Television shows have portrayed police as effective and efficient. Most of the shows have only success stories. Criminals are arrested and cases are successfully concluded with police are on the winning side and the criminals being punished. Presentation of crime in news increase public pressure for more effective policing and more punitive responses to crime (Garofalo, 1981). Crime news feature police as ineffective and incompetent. This has resulted in support for more police, more prisons, and more funding for criminal justice systems (Surette, 1998). Federal Bureau of Investigation statistics on crime has been questioned by experts. The real crime reported on the ground is far much more than that which is documented by police. However, this fact is not common in the public domain, thanks to the media reports and television shows. The media mostly report the successful arrests, patrols, solved cases and timely responses, leaving out incidents with poor police success (Garofalo, 1981)

Most televised crime shows like CSI, Law and Order, America’s Most Wanted and Cops have portrayed controversial police practices like racial profiling among others (Prosise and Johnson, 2004). Police are seen to be using excessive force when the perpetrators are young and of racial minorities (Dana, Mastro, Amanda & Robinson 2000). These media images of police using excessive force has been used by many as source of information of criminal justice system in United States (Surette, 1992). Violence tend to be over represented in most television shows, this increase the perception of use of force by police on citizen compared to actual rates of use of force (Mastroa, & Robinson, 2000). Violent crimes create fear among most people who live in neighborhoods with prevalent crime rates or have been exposed to criminal activities; television show has made them to believe that police are effective while fighting crime. This notion has been caused by fear which in turn has made them to have great support for police and their activities.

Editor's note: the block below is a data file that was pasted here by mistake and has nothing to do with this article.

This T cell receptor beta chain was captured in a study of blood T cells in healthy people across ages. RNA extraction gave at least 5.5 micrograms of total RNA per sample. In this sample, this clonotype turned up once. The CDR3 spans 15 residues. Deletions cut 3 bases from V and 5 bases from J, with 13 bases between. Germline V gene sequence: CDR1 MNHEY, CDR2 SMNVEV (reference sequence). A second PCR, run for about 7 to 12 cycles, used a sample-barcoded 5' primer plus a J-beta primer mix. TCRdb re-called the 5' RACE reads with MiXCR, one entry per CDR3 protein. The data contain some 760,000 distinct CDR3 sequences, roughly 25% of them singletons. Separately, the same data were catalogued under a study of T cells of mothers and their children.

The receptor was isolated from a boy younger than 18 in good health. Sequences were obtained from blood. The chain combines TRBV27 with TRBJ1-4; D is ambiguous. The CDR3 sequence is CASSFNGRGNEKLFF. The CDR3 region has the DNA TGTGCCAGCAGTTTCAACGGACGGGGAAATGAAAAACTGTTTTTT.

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Works Cited

Fishman, M. and Cavender G. Entertaining Crime: Television Reality Programs Ed. New York: Aldine De Gruyter. 1998. Print

Garofalo, J. “Crime and the Mass Media: A Selective Review of Research.” Journal of Research in Crime and Delinquency 18: (1981) 319-350.

Mastroa D E. & Robinson A. L. Cops and crooks Images of minorities on primetime television, Journal of Criminal Justice 28 (2000) 385± 396

Prosise, T. and A. Johnson. Law enforcement and crime on Cops and World’s Wildest Police Videos: anecdotal form and the justification for racial profiling. Western Journal of Communication 68: (2004). 69-85.

Stinson V., Patry, W.M. & Smith, S.M., The CSI Effect: Reflection From Police and Forensic Investigators, The Canadian Journal of Police & Security Services 5 (2007) 3

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Surette, R. The Media and Criminal Justice Policy: Recent Research and Social Effects. Springfield , IL: Charles C. Thomas. 1990. Print

Surette, R.. Media, Crime, and Criminal Justice: Images and Realities Ed. New York: Wadsworth Publishing. 1998. Print

U.S. Department of Justice Office of Justice Programs, Factors That Influence Public Opinion of the Police, Washington DC: National Institute of Justice 2003